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Township Embarks On Study Of Residents’ Health And Health Equity

Tara Kenyon, the township’s Open Space Consultant, describes the grant program to the Open Space Advisory Committee at its April 19 meeting.

The Township is about to embark on a year-long study of data from a variety of sources to identify the main health and health equity issues facing residents.

Assisting the Township will be Sustainable Jersey, which has awarded Franklin a “technical assistance” grant to complete the study, formally known as a Local Health Assessment and Action Plan.

The grant does not have a financial element; it consists solely of providing information and helping township officials make sense of that information.

Tara Kenyon, the township’s Open Space consultant, has been making the rounds of the committees and commissions which she advises to tell them of the grant, the only one awarded in the state this year.

Kenyon prepared the grant application with Saffie Kallon, the township’s Special Projects Manager.

The latest group to hear of the grant was the township’s Open Space Advisory Committee, at its April 19 meeting.

The program, Kenyon said, will allow the township to “look at health data across the township and allows us to overlay it with zoning data and other types of transportation and planning data to really try to look and see are there health disparities in certain parts of the township, and can we attribute that to people that have less access to open space or farms or live by industrial areas.”

“We’ll get a lot of health data from Sustainable Jersey as well as their expertise to help mine that, and then we’re able to put together a local health assessment that will allow us to look at where the vulnerable population is, what kind of differences are we seeing and how can we mitigate that through planning and zoning, environmental justice, that’s sort of the goal of the whole thing,” she said.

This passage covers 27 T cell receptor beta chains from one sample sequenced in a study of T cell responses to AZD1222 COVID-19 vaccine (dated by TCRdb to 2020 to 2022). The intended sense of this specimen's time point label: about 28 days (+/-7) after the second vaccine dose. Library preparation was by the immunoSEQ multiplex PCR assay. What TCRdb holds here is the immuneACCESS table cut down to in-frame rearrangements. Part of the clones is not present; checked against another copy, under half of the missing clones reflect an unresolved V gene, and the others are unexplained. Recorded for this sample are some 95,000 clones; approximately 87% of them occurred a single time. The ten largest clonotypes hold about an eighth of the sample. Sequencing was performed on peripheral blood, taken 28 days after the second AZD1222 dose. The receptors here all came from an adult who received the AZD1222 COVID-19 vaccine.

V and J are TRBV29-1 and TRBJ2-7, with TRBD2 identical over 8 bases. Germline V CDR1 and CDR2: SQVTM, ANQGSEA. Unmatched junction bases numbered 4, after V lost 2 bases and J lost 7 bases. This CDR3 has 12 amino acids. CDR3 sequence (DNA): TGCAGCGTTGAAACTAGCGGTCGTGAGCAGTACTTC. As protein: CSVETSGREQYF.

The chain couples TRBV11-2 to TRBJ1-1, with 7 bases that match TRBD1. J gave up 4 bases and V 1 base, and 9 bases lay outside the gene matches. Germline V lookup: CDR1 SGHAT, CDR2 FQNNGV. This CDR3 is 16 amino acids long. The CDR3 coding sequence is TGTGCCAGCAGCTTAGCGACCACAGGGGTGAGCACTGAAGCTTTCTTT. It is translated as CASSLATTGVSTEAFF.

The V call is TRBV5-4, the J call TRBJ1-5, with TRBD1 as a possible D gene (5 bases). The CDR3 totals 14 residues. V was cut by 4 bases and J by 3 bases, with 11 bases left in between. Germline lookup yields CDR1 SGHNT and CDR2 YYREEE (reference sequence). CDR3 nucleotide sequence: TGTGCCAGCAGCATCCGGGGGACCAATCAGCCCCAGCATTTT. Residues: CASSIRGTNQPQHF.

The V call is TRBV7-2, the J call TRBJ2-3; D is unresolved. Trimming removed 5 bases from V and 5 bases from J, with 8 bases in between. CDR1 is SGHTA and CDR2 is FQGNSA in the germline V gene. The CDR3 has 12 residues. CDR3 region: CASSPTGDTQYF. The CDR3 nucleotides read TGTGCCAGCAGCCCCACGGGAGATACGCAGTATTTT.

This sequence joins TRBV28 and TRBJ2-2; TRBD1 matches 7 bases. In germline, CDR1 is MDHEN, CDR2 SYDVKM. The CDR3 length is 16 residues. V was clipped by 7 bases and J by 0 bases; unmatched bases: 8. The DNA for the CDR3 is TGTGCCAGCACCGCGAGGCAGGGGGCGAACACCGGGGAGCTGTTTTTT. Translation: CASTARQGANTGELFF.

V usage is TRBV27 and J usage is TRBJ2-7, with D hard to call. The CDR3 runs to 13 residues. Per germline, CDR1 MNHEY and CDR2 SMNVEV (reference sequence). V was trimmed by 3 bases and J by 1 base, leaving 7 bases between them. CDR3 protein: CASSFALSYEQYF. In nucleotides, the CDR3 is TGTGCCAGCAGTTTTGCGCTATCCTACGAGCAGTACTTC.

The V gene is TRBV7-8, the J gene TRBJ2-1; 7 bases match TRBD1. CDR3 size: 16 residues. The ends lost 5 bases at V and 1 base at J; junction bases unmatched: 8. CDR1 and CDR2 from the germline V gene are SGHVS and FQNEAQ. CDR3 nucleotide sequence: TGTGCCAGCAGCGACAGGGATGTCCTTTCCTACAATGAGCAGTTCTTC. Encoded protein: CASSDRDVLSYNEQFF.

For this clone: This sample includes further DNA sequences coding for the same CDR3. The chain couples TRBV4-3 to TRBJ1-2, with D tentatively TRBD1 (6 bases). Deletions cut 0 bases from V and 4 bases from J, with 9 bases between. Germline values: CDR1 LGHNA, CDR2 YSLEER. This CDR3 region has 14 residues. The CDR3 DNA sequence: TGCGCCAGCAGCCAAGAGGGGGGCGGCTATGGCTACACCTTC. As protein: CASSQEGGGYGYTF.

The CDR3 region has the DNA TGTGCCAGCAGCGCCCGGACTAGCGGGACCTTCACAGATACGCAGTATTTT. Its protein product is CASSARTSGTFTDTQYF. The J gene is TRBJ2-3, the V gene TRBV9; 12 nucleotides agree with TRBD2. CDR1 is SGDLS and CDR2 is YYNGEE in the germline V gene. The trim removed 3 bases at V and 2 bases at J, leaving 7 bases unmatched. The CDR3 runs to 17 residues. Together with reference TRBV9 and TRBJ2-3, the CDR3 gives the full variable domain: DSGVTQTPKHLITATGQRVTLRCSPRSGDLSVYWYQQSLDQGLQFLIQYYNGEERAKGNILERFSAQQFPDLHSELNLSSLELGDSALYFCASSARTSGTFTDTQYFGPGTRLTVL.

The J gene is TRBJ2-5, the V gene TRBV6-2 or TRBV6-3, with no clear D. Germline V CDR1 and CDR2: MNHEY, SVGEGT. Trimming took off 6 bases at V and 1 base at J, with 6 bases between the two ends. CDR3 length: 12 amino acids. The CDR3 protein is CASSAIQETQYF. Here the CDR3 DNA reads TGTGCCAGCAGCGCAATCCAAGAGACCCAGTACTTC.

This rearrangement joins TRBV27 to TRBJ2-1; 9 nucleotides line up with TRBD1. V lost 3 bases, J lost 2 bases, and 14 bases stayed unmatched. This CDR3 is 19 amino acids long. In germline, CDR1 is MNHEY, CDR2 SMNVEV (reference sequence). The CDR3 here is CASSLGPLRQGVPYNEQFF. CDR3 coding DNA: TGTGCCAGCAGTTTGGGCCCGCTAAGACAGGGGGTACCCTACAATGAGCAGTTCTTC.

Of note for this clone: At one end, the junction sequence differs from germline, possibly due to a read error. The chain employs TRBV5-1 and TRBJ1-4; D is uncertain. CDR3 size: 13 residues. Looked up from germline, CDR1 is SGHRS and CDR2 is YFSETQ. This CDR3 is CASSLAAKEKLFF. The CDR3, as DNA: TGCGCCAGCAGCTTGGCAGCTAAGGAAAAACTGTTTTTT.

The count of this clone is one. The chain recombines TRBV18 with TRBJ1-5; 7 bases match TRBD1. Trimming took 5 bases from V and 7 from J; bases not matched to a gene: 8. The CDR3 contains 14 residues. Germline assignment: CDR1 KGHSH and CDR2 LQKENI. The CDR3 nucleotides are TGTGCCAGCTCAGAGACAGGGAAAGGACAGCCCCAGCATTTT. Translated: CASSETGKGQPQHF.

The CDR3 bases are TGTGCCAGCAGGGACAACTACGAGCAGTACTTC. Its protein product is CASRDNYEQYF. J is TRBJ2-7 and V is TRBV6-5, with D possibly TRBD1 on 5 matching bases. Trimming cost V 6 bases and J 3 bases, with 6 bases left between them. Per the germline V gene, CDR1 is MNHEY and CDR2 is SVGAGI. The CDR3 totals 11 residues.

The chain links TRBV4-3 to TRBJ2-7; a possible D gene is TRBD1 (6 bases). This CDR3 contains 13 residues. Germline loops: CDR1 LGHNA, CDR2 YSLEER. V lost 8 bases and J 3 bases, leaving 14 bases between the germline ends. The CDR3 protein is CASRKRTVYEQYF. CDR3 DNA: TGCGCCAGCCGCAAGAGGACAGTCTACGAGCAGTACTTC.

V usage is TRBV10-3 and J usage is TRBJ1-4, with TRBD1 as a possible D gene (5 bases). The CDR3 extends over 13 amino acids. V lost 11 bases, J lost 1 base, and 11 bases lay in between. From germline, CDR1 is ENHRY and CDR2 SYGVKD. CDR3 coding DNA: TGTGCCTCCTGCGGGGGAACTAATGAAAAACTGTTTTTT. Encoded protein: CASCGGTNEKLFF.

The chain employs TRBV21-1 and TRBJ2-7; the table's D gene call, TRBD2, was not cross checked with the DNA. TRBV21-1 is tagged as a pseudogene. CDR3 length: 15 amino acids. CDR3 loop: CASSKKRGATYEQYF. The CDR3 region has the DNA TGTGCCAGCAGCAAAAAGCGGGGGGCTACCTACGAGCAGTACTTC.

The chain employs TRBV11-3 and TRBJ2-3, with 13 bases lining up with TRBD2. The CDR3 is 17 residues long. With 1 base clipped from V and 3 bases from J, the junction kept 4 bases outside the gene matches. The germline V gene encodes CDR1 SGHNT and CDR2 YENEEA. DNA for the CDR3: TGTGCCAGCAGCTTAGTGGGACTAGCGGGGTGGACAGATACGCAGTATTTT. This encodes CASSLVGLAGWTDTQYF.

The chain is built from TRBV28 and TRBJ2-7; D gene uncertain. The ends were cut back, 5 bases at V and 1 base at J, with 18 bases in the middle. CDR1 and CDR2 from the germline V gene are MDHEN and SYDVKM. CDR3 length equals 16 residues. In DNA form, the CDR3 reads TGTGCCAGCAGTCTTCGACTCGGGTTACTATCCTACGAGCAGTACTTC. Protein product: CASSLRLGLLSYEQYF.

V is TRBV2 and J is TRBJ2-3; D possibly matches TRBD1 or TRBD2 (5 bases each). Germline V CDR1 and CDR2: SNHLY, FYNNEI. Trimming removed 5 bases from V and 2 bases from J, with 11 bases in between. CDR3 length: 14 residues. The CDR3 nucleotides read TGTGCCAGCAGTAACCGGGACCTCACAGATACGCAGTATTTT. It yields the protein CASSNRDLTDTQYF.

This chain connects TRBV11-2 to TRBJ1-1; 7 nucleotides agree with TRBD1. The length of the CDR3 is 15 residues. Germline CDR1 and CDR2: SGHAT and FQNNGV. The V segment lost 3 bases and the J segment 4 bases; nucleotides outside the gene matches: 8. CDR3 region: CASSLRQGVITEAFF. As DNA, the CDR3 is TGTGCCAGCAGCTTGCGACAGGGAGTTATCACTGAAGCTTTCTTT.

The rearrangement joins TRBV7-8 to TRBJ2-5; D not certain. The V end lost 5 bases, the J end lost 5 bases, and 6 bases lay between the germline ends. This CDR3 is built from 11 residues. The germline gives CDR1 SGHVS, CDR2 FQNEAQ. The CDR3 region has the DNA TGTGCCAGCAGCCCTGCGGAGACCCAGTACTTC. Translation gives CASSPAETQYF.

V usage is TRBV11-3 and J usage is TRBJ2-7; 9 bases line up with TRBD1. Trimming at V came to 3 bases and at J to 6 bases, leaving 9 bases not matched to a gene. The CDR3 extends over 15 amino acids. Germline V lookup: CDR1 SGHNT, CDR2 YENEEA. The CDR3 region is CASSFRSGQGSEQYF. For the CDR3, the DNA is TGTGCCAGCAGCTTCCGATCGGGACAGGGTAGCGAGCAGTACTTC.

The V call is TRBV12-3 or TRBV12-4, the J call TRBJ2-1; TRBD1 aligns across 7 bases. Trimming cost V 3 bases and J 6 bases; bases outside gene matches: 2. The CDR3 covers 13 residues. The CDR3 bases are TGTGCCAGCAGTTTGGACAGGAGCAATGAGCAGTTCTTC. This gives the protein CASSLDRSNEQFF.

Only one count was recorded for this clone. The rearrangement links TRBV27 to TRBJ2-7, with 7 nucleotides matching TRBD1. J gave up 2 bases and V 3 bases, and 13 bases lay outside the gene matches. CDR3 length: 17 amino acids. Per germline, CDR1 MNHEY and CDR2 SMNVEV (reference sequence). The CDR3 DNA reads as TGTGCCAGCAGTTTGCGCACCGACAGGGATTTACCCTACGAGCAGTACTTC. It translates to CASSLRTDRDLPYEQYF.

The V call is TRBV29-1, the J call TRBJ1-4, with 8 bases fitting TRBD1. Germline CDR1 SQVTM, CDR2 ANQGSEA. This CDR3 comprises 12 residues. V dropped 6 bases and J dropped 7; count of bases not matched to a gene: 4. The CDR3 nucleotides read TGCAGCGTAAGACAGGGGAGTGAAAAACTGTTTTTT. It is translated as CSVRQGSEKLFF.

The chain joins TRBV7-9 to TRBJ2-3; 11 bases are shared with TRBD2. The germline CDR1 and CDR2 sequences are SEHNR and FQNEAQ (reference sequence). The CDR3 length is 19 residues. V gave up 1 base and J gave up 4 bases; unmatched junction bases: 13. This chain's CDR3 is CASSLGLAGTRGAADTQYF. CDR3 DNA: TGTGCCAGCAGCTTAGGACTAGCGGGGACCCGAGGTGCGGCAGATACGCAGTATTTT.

Kenyon said a steering committee is now being formed. She said the committee will be comprised of people from various commissions and committees in the township, as well as Advisory Board of Health members and the Township Council.

“They recommend having people from Robert Wood Johnson hospitals, our county board of health, to help us make these decisions,” she said.

Township Manager Robert Vornlocker told the committee that the study will result in a “pretty robust data collection that will … help us in a lot of different ways.”

“It just doesn’t have an environmental aspect to it, it has a lot of arms,” he said.

Kenyon said the data collectors will have to go to locations throughout the township during the study period.

Sustainable Jersey is a Lawrenceville-based non-profit whose mission is to “Empower New Jersey communities to build a better world for future generations with the tools, training and financial incentives necessary to pursue critical sustainability initiatives.”

The organization offers two levels of certification for towns, dependent upon a number of criteria relating to environmental issues. Franklin currently holds the group’s silver certification, which is the highest a town can achieve.

The group also offers a series of “gold star” programs for towns. The local health assessment program is one of the gold star programs.

The health assessment is designed to “engage key leaders and the community in designing a blueprint of needs and action steps specific to the municipality to address the conditions that impact how long and how well community members live,” according to the program’s application brochure.

After the data is collected, the town is expected to hold a public meeting so residents can add their input.

“Municipalities will then identify strategies to address the conditions identified in the Local Health Assessment and create an action plan consisting of Sustainable Jersey Health Gold actions and any other locally appropriate, innovative, evidence based strategies, which will then be shared with the public for input,” according to the brochure.

“The Local Health Assessment & Action Plan is a first step to achieve the Gold Star Standard in Health and is intended to serve as a catalyst for a wider discussion on the health and well-being of the community,” the brochure reads.

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